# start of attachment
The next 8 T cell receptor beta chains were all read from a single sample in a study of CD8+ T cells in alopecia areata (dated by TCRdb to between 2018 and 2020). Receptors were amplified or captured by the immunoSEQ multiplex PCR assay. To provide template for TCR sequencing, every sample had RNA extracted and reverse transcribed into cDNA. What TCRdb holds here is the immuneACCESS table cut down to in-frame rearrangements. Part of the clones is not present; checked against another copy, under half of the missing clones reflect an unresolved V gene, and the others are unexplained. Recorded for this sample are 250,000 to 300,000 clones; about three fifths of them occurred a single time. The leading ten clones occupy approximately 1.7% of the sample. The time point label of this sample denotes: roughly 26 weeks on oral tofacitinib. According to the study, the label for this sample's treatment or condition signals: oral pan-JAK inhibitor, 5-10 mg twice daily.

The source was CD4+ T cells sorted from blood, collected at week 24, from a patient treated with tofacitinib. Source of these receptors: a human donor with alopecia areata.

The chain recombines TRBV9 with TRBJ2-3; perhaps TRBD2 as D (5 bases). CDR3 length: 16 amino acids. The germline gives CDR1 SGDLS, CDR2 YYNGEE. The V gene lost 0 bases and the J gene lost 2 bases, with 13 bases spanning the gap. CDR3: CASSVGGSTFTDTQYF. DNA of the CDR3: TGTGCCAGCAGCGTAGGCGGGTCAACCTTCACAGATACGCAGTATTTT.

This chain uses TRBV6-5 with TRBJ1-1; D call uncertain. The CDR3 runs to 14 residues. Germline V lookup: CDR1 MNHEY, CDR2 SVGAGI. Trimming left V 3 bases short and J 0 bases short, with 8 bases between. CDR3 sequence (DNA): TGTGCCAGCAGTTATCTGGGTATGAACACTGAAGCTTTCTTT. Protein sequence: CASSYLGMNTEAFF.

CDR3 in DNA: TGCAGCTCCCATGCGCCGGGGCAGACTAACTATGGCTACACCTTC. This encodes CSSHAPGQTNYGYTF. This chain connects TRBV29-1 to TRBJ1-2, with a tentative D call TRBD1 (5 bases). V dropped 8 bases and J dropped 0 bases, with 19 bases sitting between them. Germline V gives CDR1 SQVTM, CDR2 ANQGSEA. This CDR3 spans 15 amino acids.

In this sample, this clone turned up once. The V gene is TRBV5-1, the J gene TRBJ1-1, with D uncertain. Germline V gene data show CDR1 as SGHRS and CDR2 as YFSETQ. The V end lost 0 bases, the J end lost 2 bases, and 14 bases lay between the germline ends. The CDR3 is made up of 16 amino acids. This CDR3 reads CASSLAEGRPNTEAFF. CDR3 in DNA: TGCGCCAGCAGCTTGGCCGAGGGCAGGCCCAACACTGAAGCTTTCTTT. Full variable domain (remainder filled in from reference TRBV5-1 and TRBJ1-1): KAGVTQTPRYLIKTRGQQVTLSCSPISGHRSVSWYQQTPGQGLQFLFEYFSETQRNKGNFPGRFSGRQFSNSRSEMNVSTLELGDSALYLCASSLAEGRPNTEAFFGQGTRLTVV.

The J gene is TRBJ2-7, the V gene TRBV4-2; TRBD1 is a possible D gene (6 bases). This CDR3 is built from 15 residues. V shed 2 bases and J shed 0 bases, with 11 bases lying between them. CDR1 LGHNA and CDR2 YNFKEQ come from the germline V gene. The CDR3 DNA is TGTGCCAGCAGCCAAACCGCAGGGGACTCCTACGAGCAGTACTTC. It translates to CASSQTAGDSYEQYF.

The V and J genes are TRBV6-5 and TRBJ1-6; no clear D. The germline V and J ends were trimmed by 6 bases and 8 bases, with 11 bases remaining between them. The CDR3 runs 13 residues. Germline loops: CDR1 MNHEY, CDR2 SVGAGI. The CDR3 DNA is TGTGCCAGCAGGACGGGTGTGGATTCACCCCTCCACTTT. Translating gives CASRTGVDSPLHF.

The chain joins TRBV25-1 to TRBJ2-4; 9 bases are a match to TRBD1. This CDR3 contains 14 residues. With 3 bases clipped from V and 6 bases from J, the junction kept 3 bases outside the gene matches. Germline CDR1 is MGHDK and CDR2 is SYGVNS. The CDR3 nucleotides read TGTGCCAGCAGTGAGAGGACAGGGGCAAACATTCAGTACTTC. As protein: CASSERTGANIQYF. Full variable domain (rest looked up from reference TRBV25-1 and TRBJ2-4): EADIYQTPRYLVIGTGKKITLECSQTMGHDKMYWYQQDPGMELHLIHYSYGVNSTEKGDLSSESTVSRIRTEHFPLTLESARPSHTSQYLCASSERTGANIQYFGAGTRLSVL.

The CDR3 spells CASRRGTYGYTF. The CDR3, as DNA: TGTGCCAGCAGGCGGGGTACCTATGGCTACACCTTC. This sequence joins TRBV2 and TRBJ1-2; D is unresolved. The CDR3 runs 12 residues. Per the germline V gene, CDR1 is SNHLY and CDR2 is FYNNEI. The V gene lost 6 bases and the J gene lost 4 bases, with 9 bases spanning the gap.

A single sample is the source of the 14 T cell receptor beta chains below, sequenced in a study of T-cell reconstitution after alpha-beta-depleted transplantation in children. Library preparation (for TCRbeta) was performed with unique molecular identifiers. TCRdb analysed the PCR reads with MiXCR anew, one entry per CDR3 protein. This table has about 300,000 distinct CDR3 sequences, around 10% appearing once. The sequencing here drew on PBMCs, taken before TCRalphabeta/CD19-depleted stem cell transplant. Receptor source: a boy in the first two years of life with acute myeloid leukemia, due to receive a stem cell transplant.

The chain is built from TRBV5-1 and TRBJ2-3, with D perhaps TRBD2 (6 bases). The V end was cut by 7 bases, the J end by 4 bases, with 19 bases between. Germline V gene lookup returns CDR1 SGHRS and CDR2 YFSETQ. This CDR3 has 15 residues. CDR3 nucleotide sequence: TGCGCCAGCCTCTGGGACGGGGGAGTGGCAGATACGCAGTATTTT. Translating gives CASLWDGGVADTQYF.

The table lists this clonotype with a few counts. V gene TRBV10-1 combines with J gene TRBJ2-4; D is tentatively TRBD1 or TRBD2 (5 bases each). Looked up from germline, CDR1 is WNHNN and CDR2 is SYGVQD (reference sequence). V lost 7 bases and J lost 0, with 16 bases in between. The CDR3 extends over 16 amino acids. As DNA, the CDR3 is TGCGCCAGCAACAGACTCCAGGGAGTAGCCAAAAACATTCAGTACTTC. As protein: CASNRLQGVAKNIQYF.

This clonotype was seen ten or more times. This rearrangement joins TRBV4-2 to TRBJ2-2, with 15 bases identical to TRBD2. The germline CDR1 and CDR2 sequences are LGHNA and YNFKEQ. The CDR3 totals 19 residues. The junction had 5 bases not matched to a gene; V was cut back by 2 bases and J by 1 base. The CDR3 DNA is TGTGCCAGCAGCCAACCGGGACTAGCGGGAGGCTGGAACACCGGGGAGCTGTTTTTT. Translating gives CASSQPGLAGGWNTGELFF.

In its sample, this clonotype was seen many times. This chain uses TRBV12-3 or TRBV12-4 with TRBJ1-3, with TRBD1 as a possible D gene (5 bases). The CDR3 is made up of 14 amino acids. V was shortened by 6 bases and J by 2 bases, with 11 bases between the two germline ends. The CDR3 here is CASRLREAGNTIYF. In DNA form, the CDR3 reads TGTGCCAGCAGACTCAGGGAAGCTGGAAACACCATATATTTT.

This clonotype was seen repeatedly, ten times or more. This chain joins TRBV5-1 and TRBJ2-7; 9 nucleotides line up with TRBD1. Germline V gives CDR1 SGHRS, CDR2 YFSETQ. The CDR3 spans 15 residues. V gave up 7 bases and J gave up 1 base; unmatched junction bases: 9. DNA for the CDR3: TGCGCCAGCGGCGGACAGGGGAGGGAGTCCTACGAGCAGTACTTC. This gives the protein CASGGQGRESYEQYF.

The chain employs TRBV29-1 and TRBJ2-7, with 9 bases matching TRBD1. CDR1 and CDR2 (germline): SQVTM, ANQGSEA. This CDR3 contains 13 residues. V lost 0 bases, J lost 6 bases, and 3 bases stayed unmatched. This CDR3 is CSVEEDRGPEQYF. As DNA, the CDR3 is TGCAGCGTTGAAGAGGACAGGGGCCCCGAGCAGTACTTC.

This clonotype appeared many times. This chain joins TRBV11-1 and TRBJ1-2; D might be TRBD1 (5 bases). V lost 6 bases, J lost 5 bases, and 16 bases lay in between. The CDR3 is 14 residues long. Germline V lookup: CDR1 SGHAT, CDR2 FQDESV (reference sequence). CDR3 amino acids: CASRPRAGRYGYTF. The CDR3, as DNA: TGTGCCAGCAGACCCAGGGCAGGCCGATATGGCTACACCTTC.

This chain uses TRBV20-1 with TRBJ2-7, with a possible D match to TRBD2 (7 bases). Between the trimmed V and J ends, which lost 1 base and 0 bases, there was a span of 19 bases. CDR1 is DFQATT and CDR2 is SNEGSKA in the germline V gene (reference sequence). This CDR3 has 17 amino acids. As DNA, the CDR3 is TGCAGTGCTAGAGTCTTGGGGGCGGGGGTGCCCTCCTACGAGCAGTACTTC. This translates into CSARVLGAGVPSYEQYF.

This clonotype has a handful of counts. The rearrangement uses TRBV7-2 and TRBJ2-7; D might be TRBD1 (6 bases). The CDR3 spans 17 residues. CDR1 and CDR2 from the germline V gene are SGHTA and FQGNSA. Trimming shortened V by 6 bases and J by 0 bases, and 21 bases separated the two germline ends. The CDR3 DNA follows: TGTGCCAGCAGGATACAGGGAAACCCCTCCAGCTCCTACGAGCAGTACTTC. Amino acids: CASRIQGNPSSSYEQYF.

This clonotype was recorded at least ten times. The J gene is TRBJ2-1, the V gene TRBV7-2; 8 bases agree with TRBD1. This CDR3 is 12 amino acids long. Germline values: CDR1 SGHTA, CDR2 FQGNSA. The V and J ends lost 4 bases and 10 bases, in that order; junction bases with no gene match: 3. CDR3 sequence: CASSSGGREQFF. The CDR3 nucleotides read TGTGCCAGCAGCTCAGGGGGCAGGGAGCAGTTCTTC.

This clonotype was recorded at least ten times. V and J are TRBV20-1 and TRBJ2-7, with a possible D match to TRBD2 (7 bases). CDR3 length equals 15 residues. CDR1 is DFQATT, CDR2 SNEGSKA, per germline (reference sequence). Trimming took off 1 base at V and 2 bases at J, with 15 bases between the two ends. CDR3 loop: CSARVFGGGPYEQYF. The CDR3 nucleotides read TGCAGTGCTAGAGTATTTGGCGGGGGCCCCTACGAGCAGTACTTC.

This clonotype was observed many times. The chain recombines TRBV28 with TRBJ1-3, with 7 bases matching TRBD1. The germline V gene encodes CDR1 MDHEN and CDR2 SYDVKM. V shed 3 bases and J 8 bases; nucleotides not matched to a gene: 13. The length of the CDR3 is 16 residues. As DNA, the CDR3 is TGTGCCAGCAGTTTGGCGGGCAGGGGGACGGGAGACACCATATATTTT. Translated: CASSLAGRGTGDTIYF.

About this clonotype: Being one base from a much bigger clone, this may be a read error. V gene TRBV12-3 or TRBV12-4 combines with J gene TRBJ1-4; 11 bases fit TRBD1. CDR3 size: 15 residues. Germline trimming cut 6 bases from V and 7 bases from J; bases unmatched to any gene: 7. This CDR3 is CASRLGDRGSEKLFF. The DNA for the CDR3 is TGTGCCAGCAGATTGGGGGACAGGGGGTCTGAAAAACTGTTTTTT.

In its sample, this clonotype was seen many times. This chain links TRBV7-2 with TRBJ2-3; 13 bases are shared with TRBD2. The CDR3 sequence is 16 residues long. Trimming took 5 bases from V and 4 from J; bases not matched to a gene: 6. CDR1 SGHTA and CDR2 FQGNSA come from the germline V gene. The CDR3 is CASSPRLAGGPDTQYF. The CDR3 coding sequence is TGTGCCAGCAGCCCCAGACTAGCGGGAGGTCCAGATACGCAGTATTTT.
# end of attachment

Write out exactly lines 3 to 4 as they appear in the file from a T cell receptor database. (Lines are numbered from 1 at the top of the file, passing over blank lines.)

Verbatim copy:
The chain recombines TRBV9 with TRBJ2-3; perhaps TRBD2 as D (5 bases). CDR3 length: 16 amino acids. The germline gives CDR1 SGDLS, CDR2 YYNGEE. The V gene lost 0 bases and the J gene lost 2 bases, with 13 bases spanning the gap. CDR3: CASSVGGSTFTDTQYF. DNA of the CDR3: TGTGCCAGCAGCGTAGGCGGGTCAACCTTCACAGATACGCAGTATTTT.

This chain uses TRBV6-5 with TRBJ1-1; D call uncertain. The CDR3 runs to 14 residues. Germline V lookup: CDR1 MNHEY, CDR2 SVGAGI. Trimming left V 3 bases short and J 0 bases short, with 8 bases between. CDR3 sequence (DNA): TGTGCCAGCAGTTATCTGGGTATGAACACTGAAGCTTTCTTT. Protein sequence: CASSYLGMNTEAFF.